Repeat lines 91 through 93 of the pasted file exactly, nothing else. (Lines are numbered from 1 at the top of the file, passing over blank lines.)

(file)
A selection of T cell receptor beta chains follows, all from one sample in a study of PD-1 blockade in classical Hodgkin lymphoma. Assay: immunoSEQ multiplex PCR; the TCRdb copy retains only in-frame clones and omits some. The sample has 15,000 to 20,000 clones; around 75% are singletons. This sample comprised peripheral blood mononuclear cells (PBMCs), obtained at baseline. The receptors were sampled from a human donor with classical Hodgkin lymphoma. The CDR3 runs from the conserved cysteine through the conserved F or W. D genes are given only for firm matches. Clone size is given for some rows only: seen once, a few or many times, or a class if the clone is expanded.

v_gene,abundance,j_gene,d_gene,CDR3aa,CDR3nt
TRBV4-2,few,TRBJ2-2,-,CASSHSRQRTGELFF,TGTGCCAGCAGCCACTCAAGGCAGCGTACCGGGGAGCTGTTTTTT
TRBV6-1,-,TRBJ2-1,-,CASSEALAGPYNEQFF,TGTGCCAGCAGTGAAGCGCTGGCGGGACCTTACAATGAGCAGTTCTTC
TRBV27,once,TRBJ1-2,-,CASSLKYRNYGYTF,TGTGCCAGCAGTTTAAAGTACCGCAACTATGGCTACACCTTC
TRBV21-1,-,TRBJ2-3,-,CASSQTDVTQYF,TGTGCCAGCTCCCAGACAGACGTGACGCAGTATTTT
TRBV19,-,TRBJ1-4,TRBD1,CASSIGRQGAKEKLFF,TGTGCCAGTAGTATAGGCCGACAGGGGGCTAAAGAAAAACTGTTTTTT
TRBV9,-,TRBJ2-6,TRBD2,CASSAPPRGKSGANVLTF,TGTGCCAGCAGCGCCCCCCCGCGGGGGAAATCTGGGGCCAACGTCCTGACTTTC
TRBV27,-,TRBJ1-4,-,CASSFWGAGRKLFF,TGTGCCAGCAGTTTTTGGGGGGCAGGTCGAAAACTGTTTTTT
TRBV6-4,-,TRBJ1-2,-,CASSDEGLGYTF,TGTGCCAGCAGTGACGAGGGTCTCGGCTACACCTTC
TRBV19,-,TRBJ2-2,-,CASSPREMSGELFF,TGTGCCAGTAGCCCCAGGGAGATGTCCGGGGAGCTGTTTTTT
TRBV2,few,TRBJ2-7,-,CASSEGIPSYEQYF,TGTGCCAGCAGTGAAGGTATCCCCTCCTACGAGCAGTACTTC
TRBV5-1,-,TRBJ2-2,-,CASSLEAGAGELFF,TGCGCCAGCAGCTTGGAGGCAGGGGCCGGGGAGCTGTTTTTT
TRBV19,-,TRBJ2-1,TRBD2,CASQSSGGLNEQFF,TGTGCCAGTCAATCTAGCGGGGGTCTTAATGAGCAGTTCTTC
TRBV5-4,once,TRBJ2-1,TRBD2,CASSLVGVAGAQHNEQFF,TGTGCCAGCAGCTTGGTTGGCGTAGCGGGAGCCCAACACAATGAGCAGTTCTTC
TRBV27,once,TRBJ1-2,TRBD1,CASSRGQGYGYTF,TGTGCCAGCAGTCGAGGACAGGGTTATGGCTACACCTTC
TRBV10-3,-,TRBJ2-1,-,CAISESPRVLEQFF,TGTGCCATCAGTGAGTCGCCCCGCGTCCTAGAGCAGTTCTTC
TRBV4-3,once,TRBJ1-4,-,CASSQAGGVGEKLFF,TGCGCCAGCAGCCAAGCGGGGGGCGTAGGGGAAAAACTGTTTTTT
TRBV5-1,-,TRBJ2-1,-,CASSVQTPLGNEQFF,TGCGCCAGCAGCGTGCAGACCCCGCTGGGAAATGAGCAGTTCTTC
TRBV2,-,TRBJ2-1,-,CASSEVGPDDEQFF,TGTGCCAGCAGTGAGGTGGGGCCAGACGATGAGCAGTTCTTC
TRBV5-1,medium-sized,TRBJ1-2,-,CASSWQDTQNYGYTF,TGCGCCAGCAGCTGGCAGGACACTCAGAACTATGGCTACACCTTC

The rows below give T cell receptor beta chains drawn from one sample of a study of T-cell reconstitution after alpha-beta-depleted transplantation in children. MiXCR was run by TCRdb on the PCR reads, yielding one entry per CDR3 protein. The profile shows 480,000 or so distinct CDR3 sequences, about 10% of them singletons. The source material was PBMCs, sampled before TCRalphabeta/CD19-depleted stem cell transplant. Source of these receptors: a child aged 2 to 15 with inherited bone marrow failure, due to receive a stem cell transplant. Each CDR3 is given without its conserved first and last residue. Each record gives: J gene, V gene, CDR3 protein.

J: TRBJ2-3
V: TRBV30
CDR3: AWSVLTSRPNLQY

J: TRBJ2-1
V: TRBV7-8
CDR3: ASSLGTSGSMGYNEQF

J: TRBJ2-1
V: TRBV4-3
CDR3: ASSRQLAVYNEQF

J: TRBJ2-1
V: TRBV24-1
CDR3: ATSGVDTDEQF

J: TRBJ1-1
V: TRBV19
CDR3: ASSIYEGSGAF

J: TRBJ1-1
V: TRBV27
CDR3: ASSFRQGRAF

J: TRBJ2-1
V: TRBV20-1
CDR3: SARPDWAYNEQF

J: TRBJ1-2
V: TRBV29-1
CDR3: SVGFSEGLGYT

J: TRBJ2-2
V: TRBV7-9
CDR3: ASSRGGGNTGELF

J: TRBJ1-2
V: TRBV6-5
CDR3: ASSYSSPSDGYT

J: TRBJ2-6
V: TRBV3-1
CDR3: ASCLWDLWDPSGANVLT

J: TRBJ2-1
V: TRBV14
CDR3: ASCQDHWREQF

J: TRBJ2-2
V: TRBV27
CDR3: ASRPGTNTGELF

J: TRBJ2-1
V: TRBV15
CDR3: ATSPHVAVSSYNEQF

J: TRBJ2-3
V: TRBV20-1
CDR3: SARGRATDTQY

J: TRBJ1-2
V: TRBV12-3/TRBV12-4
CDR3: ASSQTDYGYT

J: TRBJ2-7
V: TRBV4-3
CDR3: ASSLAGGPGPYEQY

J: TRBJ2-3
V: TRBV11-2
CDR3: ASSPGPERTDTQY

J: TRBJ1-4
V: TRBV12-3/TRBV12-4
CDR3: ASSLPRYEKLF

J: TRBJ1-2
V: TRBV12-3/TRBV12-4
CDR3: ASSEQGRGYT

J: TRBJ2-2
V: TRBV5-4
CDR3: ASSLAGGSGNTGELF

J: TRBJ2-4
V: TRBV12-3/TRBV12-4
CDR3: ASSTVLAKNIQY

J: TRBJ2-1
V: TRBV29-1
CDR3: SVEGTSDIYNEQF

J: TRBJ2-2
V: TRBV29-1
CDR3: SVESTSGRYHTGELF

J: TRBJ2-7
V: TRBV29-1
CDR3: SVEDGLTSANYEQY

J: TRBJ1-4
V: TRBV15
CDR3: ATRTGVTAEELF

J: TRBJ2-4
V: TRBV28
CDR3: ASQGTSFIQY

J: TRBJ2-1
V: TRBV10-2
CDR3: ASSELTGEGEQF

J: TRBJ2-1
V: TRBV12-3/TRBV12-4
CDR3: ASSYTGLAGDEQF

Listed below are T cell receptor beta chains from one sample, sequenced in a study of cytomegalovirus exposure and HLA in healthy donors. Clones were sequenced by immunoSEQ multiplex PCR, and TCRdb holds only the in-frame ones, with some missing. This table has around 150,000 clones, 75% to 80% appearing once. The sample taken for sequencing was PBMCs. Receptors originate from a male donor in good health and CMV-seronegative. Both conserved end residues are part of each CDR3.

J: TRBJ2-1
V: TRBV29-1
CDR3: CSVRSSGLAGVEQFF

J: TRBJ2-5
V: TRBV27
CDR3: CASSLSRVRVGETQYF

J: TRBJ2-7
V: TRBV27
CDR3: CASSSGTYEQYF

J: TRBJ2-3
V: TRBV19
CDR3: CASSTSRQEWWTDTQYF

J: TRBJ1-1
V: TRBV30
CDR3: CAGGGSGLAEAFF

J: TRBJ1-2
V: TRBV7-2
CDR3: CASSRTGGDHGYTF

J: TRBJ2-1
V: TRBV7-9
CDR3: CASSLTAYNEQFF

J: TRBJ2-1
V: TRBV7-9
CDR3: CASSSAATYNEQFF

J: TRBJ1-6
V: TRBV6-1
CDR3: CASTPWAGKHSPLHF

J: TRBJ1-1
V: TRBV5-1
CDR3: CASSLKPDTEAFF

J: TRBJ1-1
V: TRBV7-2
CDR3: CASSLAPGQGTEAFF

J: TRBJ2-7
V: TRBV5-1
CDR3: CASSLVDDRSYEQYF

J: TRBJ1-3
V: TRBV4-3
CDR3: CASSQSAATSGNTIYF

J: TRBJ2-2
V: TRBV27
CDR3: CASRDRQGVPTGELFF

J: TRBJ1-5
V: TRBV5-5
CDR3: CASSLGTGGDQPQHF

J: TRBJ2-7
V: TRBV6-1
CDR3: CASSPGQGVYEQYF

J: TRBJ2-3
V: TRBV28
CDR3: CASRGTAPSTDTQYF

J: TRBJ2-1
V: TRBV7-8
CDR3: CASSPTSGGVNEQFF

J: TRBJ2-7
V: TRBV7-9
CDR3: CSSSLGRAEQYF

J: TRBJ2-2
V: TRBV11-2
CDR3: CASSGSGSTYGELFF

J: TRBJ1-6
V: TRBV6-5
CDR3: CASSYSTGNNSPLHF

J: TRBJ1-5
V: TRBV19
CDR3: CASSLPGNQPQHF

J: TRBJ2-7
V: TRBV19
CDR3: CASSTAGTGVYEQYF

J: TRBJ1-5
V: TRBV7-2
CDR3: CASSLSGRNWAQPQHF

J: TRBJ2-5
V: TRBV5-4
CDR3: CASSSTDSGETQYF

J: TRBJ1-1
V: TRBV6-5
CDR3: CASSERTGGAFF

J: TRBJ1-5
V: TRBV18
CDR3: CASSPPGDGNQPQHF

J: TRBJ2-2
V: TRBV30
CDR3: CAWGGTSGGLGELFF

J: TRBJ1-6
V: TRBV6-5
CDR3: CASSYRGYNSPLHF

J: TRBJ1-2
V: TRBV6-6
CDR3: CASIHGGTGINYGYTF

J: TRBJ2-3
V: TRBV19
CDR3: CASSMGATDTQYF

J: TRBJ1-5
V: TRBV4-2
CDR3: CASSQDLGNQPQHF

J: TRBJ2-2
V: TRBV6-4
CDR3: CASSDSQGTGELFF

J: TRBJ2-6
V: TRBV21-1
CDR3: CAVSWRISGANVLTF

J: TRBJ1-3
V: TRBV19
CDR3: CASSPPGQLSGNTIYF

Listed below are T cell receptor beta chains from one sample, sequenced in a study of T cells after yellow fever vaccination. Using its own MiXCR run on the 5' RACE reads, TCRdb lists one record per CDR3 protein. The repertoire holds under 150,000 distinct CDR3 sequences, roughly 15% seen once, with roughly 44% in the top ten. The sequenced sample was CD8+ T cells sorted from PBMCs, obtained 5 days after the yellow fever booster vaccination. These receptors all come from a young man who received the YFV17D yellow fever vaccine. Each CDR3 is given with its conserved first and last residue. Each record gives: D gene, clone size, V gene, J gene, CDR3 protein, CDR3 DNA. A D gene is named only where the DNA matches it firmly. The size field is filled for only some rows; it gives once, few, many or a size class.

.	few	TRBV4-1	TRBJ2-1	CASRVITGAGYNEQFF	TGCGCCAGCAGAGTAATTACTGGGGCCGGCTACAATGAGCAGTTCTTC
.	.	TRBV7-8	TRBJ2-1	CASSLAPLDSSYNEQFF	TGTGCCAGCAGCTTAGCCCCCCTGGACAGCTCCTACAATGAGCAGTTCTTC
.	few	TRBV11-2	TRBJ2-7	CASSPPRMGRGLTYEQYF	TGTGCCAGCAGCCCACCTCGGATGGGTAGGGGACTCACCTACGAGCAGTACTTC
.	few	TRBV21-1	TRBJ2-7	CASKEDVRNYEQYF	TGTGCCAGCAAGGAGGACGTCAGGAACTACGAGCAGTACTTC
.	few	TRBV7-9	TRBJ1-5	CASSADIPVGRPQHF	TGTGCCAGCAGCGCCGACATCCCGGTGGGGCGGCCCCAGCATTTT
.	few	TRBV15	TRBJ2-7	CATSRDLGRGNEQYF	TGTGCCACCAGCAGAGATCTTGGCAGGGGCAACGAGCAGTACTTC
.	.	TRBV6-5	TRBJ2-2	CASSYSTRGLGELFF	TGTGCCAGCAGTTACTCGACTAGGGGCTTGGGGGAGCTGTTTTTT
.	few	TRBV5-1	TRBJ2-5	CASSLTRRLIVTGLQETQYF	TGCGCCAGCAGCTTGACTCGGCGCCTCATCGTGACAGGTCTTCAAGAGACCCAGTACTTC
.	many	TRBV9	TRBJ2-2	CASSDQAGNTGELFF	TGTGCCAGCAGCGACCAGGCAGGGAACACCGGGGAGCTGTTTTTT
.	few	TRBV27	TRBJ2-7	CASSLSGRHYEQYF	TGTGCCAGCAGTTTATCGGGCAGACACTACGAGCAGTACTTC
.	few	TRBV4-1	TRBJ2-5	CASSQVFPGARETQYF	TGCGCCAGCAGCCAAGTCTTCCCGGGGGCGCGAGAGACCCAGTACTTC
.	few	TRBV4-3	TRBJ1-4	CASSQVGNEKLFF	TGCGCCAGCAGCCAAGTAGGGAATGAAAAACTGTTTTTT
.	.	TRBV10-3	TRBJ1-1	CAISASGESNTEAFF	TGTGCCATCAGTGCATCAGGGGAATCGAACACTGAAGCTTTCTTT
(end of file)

CDR3: SVEGTSDIYNEQF

J: TRBJ2-2
V: TRBV29-1